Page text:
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gesses of the first and second bench.” Various other privileges were conferred by different cliarters in succeeding reigns; but the town was not governed by a mayor till the reign of Charles the Second*, who, when he recalled the royal charters throughout the kingdom, granted a new one to Stamford, which was confirmed in the reign of James the Second. By that charter it was again incorporated ; and the corporation made to consist of a mayor, thirteen aldermen, and twenty-four capital burgesses, by the name of " The mayor, aldermen, and capital burgesses of the town or burough of Stamford.” By the same deed, the mayor and corporation are empowered to chuse a recorder, deputy recorder, a coroner, and a town clerk, “ to enter debts, according to the statutes of merchants, and the statute of Acton Burnell.”

In Stamford were formerly four religious houses, besides one in the parish of St. Martin, or Borough Stamford. The principal of these

A Benedictine PRIORY, called ST. LEONARD's, was founded, according to Mr. Peck, by Wilfred, in the seventh century; and refounded in the time of the Conqueror by Bishop Carileph, A. D. 1082, who made it a cell to Durham. The site is at a small distance from the town, but formerly was included within it. A part of the conventual church is standing. The ailes and transepts are down. A portion of the nave, sixty feet long and twenty-one broad, is an interesting ruin. On the north side is a range of circular arches, with a waving ornamental moulding; in the west front is a doorway, with a semicircular arch. This is connected with two lateral niches, and over them is an arcade with an oral window in the pediment. 3 E 3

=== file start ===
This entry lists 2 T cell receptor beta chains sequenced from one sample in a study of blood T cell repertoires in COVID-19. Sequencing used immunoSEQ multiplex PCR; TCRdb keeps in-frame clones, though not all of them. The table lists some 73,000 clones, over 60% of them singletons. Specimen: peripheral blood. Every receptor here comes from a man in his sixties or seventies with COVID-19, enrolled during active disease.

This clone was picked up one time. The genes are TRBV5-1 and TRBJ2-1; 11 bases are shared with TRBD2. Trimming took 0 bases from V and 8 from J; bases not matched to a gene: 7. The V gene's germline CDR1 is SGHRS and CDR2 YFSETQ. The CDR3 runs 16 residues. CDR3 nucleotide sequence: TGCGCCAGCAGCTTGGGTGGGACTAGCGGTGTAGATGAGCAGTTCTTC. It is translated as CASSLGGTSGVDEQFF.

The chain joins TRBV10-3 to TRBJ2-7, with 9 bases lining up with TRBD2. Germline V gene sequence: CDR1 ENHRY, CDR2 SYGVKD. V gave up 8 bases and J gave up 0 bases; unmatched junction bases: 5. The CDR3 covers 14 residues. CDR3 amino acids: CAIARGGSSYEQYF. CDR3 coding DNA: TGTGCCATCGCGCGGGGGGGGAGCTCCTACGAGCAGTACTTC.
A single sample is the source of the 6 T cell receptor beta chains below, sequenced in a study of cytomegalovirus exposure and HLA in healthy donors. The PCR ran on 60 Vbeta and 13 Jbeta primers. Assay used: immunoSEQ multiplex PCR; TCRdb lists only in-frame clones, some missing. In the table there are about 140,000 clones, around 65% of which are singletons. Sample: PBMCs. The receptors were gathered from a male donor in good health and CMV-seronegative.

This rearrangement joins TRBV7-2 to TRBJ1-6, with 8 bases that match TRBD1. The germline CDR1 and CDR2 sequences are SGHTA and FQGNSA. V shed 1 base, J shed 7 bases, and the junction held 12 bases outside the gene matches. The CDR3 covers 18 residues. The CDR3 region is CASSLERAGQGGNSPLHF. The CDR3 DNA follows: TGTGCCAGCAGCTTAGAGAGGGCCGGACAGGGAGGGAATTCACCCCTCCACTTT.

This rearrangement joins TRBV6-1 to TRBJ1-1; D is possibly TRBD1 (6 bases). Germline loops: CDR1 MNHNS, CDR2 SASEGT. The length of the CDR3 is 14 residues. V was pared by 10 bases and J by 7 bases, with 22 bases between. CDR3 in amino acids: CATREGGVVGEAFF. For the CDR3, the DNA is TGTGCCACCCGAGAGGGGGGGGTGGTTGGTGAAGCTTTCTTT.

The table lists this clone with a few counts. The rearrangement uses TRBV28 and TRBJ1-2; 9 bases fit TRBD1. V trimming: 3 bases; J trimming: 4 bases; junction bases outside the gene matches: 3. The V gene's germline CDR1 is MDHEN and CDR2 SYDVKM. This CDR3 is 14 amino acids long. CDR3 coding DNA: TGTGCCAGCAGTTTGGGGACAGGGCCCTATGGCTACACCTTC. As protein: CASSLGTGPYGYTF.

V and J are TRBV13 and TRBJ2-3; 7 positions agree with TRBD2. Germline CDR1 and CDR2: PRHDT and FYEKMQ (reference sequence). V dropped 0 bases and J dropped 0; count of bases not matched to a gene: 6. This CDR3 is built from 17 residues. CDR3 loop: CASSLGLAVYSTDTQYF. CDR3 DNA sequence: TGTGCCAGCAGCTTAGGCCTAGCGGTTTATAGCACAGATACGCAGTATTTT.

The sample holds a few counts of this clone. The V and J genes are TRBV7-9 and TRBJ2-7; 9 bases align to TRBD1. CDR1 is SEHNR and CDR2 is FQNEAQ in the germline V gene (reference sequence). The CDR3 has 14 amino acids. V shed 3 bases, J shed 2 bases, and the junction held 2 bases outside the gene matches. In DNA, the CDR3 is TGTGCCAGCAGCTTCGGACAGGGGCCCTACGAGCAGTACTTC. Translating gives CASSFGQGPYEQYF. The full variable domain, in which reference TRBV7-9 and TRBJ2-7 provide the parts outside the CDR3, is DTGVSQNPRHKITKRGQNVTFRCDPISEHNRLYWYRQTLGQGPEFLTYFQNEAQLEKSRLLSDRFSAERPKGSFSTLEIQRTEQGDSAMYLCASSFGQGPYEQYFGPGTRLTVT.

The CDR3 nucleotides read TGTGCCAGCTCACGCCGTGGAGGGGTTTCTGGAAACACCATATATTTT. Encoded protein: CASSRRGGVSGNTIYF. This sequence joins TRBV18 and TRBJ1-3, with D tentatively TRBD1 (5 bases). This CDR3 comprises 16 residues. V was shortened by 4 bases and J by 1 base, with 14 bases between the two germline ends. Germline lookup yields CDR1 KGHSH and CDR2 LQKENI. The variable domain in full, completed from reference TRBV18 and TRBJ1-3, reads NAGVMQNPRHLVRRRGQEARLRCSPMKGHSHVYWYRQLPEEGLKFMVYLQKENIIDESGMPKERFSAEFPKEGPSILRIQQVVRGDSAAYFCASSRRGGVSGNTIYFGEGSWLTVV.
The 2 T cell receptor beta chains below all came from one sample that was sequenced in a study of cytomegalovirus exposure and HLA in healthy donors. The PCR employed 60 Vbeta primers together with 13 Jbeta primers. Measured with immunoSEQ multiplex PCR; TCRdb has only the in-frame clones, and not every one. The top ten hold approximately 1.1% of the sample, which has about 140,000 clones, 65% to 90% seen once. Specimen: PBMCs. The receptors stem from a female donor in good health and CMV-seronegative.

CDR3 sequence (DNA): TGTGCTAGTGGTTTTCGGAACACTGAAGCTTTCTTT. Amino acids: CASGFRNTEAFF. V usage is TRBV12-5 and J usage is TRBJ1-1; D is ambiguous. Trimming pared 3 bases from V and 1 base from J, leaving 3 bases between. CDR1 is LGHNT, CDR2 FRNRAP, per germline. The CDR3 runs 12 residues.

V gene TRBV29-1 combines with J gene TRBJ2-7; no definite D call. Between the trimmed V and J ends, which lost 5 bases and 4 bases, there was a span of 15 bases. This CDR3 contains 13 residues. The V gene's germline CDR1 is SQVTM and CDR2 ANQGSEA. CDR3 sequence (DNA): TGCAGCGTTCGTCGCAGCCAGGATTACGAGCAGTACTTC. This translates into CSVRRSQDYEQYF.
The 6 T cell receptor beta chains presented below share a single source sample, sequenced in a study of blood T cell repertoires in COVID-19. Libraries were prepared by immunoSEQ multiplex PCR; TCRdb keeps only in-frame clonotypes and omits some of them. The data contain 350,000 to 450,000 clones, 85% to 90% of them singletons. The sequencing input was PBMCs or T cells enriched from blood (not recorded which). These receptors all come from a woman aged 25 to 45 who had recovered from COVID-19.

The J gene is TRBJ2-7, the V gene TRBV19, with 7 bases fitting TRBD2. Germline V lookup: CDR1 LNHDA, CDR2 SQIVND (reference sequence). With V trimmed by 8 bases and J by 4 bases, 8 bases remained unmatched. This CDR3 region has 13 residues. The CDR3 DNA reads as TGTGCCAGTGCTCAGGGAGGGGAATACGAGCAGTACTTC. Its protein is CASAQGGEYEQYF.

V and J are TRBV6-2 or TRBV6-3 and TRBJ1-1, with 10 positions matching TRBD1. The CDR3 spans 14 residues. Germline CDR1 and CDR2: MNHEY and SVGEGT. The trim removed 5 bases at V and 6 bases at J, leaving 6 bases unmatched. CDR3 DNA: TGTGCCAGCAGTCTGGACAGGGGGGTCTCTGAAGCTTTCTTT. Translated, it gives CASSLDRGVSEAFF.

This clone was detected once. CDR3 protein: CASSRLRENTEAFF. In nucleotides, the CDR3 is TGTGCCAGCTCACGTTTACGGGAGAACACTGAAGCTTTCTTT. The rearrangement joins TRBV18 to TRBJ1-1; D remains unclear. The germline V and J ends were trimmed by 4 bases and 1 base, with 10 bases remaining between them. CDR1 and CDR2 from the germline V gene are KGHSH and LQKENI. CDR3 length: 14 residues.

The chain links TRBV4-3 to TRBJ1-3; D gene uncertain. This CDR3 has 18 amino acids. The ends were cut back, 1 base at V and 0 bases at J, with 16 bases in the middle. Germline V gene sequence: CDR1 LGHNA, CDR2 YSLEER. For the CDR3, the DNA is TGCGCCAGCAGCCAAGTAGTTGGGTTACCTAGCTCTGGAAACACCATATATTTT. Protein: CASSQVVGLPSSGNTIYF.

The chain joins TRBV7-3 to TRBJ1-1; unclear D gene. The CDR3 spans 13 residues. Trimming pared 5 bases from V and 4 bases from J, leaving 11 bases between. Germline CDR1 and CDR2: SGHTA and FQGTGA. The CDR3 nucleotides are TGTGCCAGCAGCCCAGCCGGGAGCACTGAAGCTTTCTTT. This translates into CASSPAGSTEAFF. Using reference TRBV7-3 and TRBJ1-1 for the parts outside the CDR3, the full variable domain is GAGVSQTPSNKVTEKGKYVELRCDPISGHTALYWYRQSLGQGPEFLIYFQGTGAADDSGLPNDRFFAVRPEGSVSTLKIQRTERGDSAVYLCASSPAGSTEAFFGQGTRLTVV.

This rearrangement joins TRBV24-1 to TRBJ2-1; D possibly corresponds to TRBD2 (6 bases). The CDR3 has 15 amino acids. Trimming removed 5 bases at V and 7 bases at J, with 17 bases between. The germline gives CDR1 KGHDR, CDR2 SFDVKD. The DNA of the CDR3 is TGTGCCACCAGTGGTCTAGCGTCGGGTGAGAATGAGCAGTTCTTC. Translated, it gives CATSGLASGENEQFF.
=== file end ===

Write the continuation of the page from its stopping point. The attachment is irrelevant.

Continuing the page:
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• This appears from a letter directed to Robert Fawcet, alderman, by Lenthall, the speaker of the House of Commons, at the latter end of Charles the First's reign; and in consequence of an ordinance, which soon followed that circular letter, the alderman put in nomination, for his loyalty to the king, was declared an improper person, and another was nominated in his place, and served the office of chief magistrate.

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The WHITE, or CARMELITE FRIARY, dedicated to the Virgin Mary, is said to have been founded by Henry the Third. It was evidently a royal foundation, from the king's arms having been cut in stone over the western gate; but as the coat contains the arms of France quartered with those of England, it is evident that Edward the Third was either the founder, or a great benefactor to it. That monarch held a council here, when he confirmed the monastery of Newstede. It was a place used for the reception of the English kings, in their progress to and from the north, and was situated at a small distance from St. Paul's-gate, where the road divides for Richall and Uffington; and from remains of walls appears to have been an extensive building. The west gate still remains entire, and is a handsome, though small specimen of the architecture of the fourteenth century.